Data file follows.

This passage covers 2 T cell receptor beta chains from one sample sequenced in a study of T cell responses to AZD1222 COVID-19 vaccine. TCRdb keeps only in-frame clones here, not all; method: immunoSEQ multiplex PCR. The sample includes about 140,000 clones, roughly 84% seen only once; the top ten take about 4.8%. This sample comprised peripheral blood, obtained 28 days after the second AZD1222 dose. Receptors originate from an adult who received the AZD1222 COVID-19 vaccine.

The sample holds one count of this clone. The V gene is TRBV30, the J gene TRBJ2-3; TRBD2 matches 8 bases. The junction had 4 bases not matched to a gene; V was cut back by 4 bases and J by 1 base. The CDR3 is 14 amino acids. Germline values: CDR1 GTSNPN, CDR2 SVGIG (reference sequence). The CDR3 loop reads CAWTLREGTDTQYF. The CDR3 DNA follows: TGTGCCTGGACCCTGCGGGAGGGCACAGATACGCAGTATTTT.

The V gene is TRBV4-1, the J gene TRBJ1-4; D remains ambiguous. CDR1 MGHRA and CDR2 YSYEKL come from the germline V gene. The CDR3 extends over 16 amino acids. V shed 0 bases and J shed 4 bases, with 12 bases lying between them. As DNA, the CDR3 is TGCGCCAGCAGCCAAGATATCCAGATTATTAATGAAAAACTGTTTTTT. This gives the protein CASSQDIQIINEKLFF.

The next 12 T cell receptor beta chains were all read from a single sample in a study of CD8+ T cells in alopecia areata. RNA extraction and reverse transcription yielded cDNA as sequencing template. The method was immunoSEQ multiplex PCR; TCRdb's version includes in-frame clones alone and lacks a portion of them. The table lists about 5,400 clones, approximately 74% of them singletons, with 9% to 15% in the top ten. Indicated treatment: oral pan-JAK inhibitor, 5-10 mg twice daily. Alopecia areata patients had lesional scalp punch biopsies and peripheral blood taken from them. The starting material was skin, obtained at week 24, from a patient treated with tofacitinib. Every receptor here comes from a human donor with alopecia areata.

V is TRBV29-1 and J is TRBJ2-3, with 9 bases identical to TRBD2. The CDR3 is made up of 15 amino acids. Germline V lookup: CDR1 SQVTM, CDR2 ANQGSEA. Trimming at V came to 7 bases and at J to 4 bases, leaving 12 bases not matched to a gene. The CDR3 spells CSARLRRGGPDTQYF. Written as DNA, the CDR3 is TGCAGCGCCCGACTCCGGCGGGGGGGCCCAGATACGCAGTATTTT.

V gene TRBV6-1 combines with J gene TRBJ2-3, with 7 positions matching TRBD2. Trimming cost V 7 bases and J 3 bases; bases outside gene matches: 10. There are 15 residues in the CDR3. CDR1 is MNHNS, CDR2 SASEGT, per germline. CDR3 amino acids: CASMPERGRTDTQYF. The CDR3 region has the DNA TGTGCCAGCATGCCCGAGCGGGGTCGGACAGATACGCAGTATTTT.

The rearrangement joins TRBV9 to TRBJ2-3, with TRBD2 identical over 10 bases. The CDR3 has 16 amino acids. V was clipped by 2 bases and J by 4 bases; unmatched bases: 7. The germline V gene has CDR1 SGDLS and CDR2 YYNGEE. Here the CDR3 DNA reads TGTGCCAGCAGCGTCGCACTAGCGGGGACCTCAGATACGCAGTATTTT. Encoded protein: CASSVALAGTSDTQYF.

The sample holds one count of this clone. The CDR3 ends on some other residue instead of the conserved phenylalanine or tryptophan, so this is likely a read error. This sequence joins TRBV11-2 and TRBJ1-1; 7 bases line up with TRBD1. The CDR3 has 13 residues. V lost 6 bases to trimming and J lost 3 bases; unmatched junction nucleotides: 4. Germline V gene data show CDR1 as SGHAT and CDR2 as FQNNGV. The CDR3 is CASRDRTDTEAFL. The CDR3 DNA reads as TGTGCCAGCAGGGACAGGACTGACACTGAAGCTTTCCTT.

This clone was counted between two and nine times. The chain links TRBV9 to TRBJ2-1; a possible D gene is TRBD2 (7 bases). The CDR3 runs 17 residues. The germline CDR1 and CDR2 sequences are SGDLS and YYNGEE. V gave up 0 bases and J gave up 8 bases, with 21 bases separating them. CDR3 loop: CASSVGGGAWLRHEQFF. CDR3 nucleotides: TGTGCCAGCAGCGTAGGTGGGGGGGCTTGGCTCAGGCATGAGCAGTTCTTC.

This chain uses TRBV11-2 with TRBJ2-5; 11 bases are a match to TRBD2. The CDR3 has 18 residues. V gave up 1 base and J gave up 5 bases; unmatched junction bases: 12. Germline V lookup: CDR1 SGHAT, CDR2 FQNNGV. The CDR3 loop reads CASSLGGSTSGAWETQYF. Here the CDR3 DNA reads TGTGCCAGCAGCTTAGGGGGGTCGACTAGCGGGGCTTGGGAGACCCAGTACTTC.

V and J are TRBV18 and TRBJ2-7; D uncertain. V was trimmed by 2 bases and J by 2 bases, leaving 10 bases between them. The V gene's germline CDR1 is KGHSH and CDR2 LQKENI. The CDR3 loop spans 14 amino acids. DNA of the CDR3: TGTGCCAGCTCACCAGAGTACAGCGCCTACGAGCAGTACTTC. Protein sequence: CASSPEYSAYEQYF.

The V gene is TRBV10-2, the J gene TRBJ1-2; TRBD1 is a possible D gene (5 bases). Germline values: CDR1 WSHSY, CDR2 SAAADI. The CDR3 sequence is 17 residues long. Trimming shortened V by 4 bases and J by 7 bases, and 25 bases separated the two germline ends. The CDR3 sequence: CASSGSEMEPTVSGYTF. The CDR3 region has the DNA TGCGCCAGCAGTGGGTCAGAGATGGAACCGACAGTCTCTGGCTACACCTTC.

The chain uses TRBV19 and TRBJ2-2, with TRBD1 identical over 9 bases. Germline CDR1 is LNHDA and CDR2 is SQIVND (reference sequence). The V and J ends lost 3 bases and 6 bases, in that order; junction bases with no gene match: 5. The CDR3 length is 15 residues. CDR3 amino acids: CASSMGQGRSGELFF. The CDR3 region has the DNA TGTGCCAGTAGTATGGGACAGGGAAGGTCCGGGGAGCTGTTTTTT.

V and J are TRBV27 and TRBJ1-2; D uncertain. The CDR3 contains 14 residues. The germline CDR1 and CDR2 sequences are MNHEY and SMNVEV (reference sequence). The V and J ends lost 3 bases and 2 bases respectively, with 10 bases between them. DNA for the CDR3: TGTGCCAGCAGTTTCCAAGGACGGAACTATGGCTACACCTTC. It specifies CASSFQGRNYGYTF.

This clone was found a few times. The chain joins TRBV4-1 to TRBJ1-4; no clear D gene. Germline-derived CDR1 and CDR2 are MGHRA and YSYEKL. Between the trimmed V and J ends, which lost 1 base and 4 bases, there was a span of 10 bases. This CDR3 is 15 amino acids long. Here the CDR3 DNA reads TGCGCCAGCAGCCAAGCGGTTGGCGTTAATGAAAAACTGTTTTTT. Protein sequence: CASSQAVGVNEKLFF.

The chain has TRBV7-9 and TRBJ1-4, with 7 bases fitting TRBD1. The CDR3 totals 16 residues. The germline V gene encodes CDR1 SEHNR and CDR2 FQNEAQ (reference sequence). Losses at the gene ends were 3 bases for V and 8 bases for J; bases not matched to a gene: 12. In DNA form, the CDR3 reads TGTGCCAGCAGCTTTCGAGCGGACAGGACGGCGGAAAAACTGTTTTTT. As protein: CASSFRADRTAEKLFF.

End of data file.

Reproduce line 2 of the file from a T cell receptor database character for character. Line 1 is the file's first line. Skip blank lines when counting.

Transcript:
The sample holds one count of this clone. The V gene is TRBV30, the J gene TRBJ2-3; TRBD2 matches 8 bases. The junction had 4 bases not matched to a gene; V was cut back by 4 bases and J by 1 base. The CDR3 is 14 amino acids. Germline values: CDR1 GTSNPN, CDR2 SVGIG (reference sequence). The CDR3 loop reads CAWTLREGTDTQYF. The CDR3 DNA follows: TGTGCCTGGACCCTGCGGGAGGGCACAGATACGCAGTATTTT.